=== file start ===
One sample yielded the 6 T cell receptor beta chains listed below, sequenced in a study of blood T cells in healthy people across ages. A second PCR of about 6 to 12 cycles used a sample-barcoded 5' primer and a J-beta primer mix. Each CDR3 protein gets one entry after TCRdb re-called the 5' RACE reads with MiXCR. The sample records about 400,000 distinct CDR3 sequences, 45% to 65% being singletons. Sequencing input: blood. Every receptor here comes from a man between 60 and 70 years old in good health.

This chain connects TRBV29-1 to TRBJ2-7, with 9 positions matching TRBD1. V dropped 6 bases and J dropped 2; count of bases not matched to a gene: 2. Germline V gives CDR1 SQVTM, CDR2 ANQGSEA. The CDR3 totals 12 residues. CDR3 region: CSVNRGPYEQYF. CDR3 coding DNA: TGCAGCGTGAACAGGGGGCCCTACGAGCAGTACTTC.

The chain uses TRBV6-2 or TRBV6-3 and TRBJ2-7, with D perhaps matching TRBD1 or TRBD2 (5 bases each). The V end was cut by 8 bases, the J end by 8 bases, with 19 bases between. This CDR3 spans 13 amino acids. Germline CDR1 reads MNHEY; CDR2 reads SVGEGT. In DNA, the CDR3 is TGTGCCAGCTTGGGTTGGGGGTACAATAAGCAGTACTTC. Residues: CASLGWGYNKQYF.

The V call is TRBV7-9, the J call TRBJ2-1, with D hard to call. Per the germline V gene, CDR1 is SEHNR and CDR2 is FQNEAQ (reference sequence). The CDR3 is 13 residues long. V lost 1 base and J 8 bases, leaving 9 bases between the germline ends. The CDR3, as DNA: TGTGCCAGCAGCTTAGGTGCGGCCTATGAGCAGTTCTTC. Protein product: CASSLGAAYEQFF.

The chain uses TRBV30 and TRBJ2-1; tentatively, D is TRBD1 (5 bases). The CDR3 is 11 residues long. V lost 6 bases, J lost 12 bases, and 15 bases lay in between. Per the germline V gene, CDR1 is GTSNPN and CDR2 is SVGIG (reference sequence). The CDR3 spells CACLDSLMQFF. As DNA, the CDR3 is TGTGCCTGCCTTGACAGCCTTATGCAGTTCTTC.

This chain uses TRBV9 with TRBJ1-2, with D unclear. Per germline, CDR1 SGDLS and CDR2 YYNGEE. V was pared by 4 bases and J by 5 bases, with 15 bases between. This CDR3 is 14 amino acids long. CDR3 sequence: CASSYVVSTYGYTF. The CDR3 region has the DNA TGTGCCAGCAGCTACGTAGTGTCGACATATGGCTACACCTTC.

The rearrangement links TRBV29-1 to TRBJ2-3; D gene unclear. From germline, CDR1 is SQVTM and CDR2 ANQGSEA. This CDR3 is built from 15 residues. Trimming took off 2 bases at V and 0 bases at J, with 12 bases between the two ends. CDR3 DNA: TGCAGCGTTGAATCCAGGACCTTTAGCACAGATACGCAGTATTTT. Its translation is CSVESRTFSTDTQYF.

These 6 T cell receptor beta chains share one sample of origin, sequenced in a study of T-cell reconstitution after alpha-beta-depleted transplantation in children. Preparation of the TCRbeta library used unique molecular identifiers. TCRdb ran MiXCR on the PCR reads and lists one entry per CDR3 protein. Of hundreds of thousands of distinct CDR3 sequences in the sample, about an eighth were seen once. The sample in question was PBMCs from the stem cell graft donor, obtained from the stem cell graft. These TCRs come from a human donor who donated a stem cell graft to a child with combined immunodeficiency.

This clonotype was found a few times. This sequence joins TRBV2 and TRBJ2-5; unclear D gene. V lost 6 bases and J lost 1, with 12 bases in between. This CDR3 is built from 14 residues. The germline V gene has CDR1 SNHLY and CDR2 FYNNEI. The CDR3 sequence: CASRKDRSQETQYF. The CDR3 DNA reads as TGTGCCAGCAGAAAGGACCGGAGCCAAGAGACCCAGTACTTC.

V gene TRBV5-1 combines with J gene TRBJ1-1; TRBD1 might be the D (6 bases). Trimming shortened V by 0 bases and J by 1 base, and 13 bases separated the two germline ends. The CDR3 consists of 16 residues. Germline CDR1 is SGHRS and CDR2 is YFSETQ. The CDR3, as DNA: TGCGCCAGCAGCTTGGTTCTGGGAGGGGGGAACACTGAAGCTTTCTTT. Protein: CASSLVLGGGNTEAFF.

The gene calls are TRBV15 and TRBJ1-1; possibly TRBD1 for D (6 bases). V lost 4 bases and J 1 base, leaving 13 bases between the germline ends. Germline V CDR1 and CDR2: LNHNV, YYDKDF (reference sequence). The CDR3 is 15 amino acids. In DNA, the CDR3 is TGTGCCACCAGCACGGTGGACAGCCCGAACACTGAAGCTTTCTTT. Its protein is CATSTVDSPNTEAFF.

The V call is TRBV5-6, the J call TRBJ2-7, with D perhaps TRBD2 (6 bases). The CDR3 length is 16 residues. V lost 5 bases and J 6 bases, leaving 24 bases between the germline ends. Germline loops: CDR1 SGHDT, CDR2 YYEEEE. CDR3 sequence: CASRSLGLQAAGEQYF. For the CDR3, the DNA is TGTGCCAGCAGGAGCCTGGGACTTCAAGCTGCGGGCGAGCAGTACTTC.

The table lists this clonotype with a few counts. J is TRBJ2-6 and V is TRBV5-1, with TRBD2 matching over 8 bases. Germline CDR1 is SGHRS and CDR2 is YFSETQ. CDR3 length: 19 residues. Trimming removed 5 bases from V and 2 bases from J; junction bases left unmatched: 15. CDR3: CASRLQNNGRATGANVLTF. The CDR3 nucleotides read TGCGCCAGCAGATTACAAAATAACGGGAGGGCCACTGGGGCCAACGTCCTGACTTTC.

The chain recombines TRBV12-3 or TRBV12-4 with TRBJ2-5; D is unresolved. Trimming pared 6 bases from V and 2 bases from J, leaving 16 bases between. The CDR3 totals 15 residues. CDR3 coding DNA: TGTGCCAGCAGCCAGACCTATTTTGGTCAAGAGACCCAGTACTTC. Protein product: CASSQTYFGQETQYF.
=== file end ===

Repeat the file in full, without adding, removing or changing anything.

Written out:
One sample yielded the 6 T cell receptor beta chains listed below, sequenced in a study of blood T cells in healthy people across ages. A second PCR of about 6 to 12 cycles used a sample-barcoded 5' primer and a J-beta primer mix. Each CDR3 protein gets one entry after TCRdb re-called the 5' RACE reads with MiXCR. The sample records about 400,000 distinct CDR3 sequences, 45% to 65% being singletons. Sequencing input: blood. Every receptor here comes from a man between 60 and 70 years old in good health.

This chain connects TRBV29-1 to TRBJ2-7, with 9 positions matching TRBD1. V dropped 6 bases and J dropped 2; count of bases not matched to a gene: 2. Germline V gives CDR1 SQVTM, CDR2 ANQGSEA. The CDR3 totals 12 residues. CDR3 region: CSVNRGPYEQYF. CDR3 coding DNA: TGCAGCGTGAACAGGGGGCCCTACGAGCAGTACTTC.

The chain uses TRBV6-2 or TRBV6-3 and TRBJ2-7, with D perhaps matching TRBD1 or TRBD2 (5 bases each). The V end was cut by 8 bases, the J end by 8 bases, with 19 bases between. This CDR3 spans 13 amino acids. Germline CDR1 reads MNHEY; CDR2 reads SVGEGT. In DNA, the CDR3 is TGTGCCAGCTTGGGTTGGGGGTACAATAAGCAGTACTTC. Residues: CASLGWGYNKQYF.

The V call is TRBV7-9, the J call TRBJ2-1, with D hard to call. Per the germline V gene, CDR1 is SEHNR and CDR2 is FQNEAQ (reference sequence). The CDR3 is 13 residues long. V lost 1 base and J 8 bases, leaving 9 bases between the germline ends. The CDR3, as DNA: TGTGCCAGCAGCTTAGGTGCGGCCTATGAGCAGTTCTTC. Protein product: CASSLGAAYEQFF.

The chain uses TRBV30 and TRBJ2-1; tentatively, D is TRBD1 (5 bases). The CDR3 is 11 residues long. V lost 6 bases, J lost 12 bases, and 15 bases lay in between. Per the germline V gene, CDR1 is GTSNPN and CDR2 is SVGIG (reference sequence). The CDR3 spells CACLDSLMQFF. As DNA, the CDR3 is TGTGCCTGCCTTGACAGCCTTATGCAGTTCTTC.

This chain uses TRBV9 with TRBJ1-2, with D unclear. Per germline, CDR1 SGDLS and CDR2 YYNGEE. V was pared by 4 bases and J by 5 bases, with 15 bases between. This CDR3 is 14 amino acids long. CDR3 sequence: CASSYVVSTYGYTF. The CDR3 region has the DNA TGTGCCAGCAGCTACGTAGTGTCGACATATGGCTACACCTTC.

The rearrangement links TRBV29-1 to TRBJ2-3; D gene unclear. From germline, CDR1 is SQVTM and CDR2 ANQGSEA. This CDR3 is built from 15 residues. Trimming took off 2 bases at V and 0 bases at J, with 12 bases between the two ends. CDR3 DNA: TGCAGCGTTGAATCCAGGACCTTTAGCACAGATACGCAGTATTTT. Its translation is CSVESRTFSTDTQYF.

These 6 T cell receptor beta chains share one sample of origin, sequenced in a study of T-cell reconstitution after alpha-beta-depleted transplantation in children. Preparation of the TCRbeta library used unique molecular identifiers. TCRdb ran MiXCR on the PCR reads and lists one entry per CDR3 protein. Of hundreds of thousands of distinct CDR3 sequences in the sample, about an eighth were seen once. The sample in question was PBMCs from the stem cell graft donor, obtained from the stem cell graft. These TCRs come from a human donor who donated a stem cell graft to a child with combined immunodeficiency.

This clonotype was found a few times. This sequence joins TRBV2 and TRBJ2-5; unclear D gene. V lost 6 bases and J lost 1, with 12 bases in between. This CDR3 is built from 14 residues. The germline V gene has CDR1 SNHLY and CDR2 FYNNEI. The CDR3 sequence: CASRKDRSQETQYF. The CDR3 DNA reads as TGTGCCAGCAGAAAGGACCGGAGCCAAGAGACCCAGTACTTC.

V gene TRBV5-1 combines with J gene TRBJ1-1; TRBD1 might be the D (6 bases). Trimming shortened V by 0 bases and J by 1 base, and 13 bases separated the two germline ends. The CDR3 consists of 16 residues. Germline CDR1 is SGHRS and CDR2 is YFSETQ. The CDR3, as DNA: TGCGCCAGCAGCTTGGTTCTGGGAGGGGGGAACACTGAAGCTTTCTTT. Protein: CASSLVLGGGNTEAFF.

The gene calls are TRBV15 and TRBJ1-1; possibly TRBD1 for D (6 bases). V lost 4 bases and J 1 base, leaving 13 bases between the germline ends. Germline V CDR1 and CDR2: LNHNV, YYDKDF (reference sequence). The CDR3 is 15 amino acids. In DNA, the CDR3 is TGTGCCACCAGCACGGTGGACAGCCCGAACACTGAAGCTTTCTTT. Its protein is CATSTVDSPNTEAFF.

The V call is TRBV5-6, the J call TRBJ2-7, with D perhaps TRBD2 (6 bases). The CDR3 length is 16 residues. V lost 5 bases and J 6 bases, leaving 24 bases between the germline ends. Germline loops: CDR1 SGHDT, CDR2 YYEEEE. CDR3 sequence: CASRSLGLQAAGEQYF. For the CDR3, the DNA is TGTGCCAGCAGGAGCCTGGGACTTCAAGCTGCGGGCGAGCAGTACTTC.

The table lists this clonotype with a few counts. J is TRBJ2-6 and V is TRBV5-1, with TRBD2 matching over 8 bases. Germline CDR1 is SGHRS and CDR2 is YFSETQ. CDR3 length: 19 residues. Trimming removed 5 bases from V and 2 bases from J; junction bases left unmatched: 15. CDR3: CASRLQNNGRATGANVLTF. The CDR3 nucleotides read TGCGCCAGCAGATTACAAAATAACGGGAGGGCCACTGGGGCCAACGTCCTGACTTTC.

The chain recombines TRBV12-3 or TRBV12-4 with TRBJ2-5; D is unresolved. Trimming pared 6 bases from V and 2 bases from J, leaving 16 bases between. The CDR3 totals 15 residues. CDR3 coding DNA: TGTGCCAGCAGCCAGACCTATTTTGGTCAAGAGACCCAGTACTTC. Protein product: CASSQTYFGQETQYF.